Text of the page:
Google driverless car revealed
Moving one step beyond the current stage of adapting existing production models to serve as development mules in its ongoing Self-Driving Car Project, Google has now created a dedicated "clean-sheet" vehicle capable of full autonomous operation. The prototype was unveiled near the firm's Silicon Valley headquarters in California.
Google's diminutive 2-passenger city car is decidedly minimalist, with controls limited to a routing display screen and start/stop/pullover buttons. There's no steering wheel or pedals, however, it does feature all of Google's sophisticated mapping and navigation software along with radar/laser sensors and an array of cameras to safely travel from point to point with literally no human input.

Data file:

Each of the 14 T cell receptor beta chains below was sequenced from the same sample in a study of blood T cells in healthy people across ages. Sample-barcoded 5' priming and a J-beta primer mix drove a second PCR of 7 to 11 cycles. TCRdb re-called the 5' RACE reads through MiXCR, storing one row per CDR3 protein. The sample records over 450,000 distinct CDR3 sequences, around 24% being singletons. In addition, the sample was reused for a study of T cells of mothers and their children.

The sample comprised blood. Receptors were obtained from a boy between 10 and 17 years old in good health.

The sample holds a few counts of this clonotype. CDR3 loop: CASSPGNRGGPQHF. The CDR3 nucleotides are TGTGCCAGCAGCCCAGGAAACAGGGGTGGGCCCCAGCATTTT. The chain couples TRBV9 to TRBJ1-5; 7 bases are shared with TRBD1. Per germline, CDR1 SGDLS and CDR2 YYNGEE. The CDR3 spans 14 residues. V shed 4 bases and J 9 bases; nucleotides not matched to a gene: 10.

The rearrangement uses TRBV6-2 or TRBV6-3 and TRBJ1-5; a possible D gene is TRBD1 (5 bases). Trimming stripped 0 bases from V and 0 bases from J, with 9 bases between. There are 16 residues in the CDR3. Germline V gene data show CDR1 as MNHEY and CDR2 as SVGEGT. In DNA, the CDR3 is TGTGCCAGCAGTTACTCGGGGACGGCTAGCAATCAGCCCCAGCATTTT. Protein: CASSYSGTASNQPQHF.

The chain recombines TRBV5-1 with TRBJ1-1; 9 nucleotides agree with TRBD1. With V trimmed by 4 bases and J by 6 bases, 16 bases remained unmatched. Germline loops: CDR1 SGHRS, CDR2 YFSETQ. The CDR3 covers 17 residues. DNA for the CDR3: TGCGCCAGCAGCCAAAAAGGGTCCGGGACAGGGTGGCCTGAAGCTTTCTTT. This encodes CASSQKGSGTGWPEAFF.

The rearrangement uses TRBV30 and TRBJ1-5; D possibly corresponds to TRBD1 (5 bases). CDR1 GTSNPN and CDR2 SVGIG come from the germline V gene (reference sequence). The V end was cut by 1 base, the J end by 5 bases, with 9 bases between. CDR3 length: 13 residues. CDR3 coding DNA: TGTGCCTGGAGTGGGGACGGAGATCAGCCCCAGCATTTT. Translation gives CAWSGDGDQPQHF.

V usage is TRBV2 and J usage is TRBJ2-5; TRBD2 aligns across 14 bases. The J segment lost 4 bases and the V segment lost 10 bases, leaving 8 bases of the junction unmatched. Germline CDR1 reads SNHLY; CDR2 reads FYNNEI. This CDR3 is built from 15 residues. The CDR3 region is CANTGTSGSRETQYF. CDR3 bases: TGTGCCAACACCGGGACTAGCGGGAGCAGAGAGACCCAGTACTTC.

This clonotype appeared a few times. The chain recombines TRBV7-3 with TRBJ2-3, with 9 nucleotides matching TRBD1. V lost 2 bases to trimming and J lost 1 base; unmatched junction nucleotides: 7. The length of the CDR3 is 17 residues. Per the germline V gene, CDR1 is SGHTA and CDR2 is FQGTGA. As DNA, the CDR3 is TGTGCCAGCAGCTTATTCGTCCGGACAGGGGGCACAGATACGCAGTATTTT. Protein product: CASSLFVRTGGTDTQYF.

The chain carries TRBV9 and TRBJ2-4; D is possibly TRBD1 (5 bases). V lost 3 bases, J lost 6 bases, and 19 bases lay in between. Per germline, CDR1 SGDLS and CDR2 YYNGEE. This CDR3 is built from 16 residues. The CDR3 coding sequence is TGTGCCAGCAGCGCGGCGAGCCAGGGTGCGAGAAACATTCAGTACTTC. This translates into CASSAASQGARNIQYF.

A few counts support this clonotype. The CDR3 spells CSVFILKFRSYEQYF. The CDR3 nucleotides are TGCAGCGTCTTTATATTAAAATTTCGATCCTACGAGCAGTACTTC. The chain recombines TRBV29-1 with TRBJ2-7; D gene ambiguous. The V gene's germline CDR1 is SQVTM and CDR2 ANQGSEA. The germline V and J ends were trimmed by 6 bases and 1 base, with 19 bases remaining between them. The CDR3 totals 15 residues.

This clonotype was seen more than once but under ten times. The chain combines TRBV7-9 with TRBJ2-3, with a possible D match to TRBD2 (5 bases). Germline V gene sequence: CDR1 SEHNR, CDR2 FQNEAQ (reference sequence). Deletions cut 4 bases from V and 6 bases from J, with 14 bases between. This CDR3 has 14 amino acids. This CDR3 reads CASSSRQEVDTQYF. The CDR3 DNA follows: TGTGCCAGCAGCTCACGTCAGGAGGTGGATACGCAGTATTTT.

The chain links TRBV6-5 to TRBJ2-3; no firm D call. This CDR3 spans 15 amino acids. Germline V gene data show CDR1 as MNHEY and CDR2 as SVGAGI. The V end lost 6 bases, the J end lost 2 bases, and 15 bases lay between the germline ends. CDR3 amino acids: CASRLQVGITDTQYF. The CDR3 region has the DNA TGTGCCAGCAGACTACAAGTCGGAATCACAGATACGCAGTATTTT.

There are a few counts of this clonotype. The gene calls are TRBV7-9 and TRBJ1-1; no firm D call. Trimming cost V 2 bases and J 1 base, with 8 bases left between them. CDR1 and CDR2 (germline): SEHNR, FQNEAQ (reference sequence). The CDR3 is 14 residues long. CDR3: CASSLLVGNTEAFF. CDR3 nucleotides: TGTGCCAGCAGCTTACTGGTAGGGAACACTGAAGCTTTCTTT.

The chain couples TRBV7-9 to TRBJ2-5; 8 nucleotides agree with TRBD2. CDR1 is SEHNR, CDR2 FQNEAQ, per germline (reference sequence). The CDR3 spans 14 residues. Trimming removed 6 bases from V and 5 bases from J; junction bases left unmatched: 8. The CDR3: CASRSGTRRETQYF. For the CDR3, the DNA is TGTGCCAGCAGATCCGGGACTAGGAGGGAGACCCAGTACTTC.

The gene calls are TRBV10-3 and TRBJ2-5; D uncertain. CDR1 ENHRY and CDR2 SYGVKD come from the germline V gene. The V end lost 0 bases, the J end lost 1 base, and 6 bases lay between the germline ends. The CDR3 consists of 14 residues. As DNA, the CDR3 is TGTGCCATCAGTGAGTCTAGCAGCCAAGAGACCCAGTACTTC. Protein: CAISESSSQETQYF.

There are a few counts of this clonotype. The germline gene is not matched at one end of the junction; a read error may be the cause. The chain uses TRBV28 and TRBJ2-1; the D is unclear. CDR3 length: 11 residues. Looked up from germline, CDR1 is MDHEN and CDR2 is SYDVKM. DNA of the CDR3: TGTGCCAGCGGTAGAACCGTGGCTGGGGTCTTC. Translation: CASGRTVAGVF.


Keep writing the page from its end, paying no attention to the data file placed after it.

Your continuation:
Google co-founder Sergey Brin says the company plans to build about 100 of these prototypes to determine their real-world viability as well as any potential limitations. While confident in its capabilities, the car's front fascia is backed with soft foam and the windshield is made from flexible plastic instead of glass to enhance pedestrian safety -- should a worst-case scenario ever occur.
Initial vehicles in the Google fleet will be powered by an electric motor that drives the rear wheels and limits top speed to 40 mph. Each also will be fitted with a steering wheel and brake pedal to conform to current requirements for being operated on public roads. The testing will begin this summer on restricted venues in California. However Chris Urmson, Director of the Self-Driving Car Project, anticipates an expanded program on various city streets in the Golden State will start by December and continue over the next couple of years.
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